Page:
The more I think about this calculus project, the more fun I think it is going to be. Many of the ideas in Sanderson’s series will be out of their reach, but some of the high level concepts are incredibly fun to share with kids.

I’m enjoying thinking about how to share Grant Sanderon’s latest calculus video series with kids. My goal is not remotely to develop a calculus course, but just to give kids an opportunity to see and explore some of the basic ideas that Sanderson shares in his video series. At a high level, things like slope of the graph of a function are easily accessible to kids even if the calculations required to make the ideas precise might be beyond them. Our projects so far are here:

So, walking the dog tonight I came up with two ideas for discussion:

(i) How does the length of the hypotenuse of a right triangle change as the length of one of the sides changes?

(ii) If a function has the property that the slope of the tangent line is the same as the value of the function, what would that function look like?

We began with a quick review / discussion of slope in the context of a curve. This concept is still new to the boys and I wanted to have one quick review before we dove into the main project:

Next we moved on to the right triangle problem – how would the length of the hypotenuse change when one of the side lengths changed? The boys were able to grasp some basic ideas around when the changing side was short (near zero length) and very long (near infinite length), and we were able to make a sketch of what the derivative might look like just from these basic observations:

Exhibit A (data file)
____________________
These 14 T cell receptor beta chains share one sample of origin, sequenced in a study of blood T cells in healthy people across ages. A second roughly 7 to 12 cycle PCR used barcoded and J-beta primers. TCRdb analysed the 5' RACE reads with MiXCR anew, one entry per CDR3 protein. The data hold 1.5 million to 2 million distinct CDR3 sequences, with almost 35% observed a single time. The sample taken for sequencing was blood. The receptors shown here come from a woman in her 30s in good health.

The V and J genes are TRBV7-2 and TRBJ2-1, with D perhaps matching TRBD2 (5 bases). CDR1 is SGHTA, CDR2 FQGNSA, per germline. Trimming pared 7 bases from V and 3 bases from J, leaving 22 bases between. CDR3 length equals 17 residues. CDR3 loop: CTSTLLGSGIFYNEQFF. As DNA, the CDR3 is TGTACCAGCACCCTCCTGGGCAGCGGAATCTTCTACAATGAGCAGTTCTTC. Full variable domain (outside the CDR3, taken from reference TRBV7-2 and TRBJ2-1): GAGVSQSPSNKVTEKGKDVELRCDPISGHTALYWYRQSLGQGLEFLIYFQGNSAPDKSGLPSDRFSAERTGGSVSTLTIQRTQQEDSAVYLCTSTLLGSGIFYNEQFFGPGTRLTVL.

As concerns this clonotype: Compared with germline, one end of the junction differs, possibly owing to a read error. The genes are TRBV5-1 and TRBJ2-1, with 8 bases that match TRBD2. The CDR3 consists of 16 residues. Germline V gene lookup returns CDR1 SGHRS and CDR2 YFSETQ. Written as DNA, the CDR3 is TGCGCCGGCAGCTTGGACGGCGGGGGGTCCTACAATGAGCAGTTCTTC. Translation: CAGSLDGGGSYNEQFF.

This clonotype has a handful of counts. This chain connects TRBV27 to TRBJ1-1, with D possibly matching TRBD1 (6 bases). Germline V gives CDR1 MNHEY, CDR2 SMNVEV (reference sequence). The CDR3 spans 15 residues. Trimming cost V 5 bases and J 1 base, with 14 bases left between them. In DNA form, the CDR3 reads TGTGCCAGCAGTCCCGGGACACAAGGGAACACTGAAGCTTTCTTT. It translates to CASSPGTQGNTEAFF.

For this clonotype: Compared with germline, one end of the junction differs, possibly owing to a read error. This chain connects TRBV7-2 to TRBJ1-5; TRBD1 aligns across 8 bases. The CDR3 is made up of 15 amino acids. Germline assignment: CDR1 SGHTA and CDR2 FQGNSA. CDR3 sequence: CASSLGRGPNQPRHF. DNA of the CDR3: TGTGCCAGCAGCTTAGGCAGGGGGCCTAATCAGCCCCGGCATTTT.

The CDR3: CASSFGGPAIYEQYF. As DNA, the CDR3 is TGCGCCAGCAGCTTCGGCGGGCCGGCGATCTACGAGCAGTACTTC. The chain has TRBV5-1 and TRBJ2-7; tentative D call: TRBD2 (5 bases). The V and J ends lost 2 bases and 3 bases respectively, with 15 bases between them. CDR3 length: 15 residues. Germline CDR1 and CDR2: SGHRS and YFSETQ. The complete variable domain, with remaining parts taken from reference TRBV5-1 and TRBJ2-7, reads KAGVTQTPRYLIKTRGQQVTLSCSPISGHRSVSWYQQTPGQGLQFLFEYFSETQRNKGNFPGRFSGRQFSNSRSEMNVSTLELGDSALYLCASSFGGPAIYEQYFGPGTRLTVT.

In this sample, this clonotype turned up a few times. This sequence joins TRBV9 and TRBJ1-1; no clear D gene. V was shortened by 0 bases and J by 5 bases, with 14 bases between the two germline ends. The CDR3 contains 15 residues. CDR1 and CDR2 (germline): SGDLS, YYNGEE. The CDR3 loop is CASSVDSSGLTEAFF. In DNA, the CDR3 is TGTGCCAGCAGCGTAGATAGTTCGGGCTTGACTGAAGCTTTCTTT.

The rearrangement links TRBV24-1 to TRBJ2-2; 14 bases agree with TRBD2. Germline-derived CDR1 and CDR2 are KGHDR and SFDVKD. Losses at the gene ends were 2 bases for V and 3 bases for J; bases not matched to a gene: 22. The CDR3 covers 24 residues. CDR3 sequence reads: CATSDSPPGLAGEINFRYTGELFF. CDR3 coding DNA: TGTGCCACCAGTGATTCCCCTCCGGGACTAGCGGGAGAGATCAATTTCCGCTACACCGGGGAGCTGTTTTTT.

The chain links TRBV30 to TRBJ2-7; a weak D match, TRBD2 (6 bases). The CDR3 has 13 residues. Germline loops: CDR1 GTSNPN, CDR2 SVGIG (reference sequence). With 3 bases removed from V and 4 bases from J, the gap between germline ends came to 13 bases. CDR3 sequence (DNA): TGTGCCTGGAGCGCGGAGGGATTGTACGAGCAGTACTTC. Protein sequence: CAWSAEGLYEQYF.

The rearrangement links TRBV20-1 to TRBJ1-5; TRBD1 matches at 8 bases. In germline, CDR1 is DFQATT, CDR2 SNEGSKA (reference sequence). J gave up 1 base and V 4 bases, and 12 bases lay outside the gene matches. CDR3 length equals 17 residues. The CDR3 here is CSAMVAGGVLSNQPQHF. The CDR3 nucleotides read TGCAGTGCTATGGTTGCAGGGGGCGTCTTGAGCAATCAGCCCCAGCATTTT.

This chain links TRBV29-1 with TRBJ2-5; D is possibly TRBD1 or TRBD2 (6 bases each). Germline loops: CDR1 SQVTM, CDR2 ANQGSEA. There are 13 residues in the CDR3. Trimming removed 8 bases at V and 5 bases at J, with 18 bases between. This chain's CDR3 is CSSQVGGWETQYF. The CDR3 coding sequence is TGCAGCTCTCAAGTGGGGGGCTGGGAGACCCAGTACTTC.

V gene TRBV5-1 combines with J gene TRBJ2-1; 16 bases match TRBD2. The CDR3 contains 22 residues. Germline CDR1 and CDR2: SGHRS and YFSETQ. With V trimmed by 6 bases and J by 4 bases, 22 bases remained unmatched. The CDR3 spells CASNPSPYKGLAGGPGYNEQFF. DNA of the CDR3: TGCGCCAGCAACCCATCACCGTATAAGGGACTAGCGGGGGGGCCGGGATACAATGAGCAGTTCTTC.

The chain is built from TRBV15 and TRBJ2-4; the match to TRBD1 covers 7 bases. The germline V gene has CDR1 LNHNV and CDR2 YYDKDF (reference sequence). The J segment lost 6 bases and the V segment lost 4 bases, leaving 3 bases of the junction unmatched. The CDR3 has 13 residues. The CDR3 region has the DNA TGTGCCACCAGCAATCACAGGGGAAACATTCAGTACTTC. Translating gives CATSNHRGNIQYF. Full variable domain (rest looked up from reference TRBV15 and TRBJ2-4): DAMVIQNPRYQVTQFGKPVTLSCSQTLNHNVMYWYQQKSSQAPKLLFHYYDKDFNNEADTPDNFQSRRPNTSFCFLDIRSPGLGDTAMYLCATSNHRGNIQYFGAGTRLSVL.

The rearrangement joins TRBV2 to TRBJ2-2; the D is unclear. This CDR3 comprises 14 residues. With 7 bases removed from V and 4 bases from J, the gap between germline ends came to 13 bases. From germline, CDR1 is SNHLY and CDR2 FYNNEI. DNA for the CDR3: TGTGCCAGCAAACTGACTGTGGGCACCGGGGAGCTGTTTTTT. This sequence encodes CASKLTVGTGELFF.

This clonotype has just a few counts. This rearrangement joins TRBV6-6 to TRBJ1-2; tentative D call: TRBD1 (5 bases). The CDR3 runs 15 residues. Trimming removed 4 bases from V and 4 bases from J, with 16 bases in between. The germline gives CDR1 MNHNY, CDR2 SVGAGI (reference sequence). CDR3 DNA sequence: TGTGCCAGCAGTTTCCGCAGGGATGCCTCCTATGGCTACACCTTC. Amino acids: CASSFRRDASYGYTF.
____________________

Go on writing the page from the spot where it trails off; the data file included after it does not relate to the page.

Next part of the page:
The next project was a basic (the most basic?) differential equation -> a function has the property that the derivative at a point is equal to the value of the function at that point. The value of the function at 0 is 1. What does this function look like?

Finally, we went up to the computer to use Mathematica to explore our two questions. For purposes of this higher level conceptual overview, it is nice that Mathematica’s built in functions allow us to study these two questions without having to do the calculations ourselves:

The more of these project I do, the more I’m convinced that this is a useful exercise for kids. For now at least, I can’t think of any reason why learning about these basic ideas at the same time you are learning about functions will cause problems.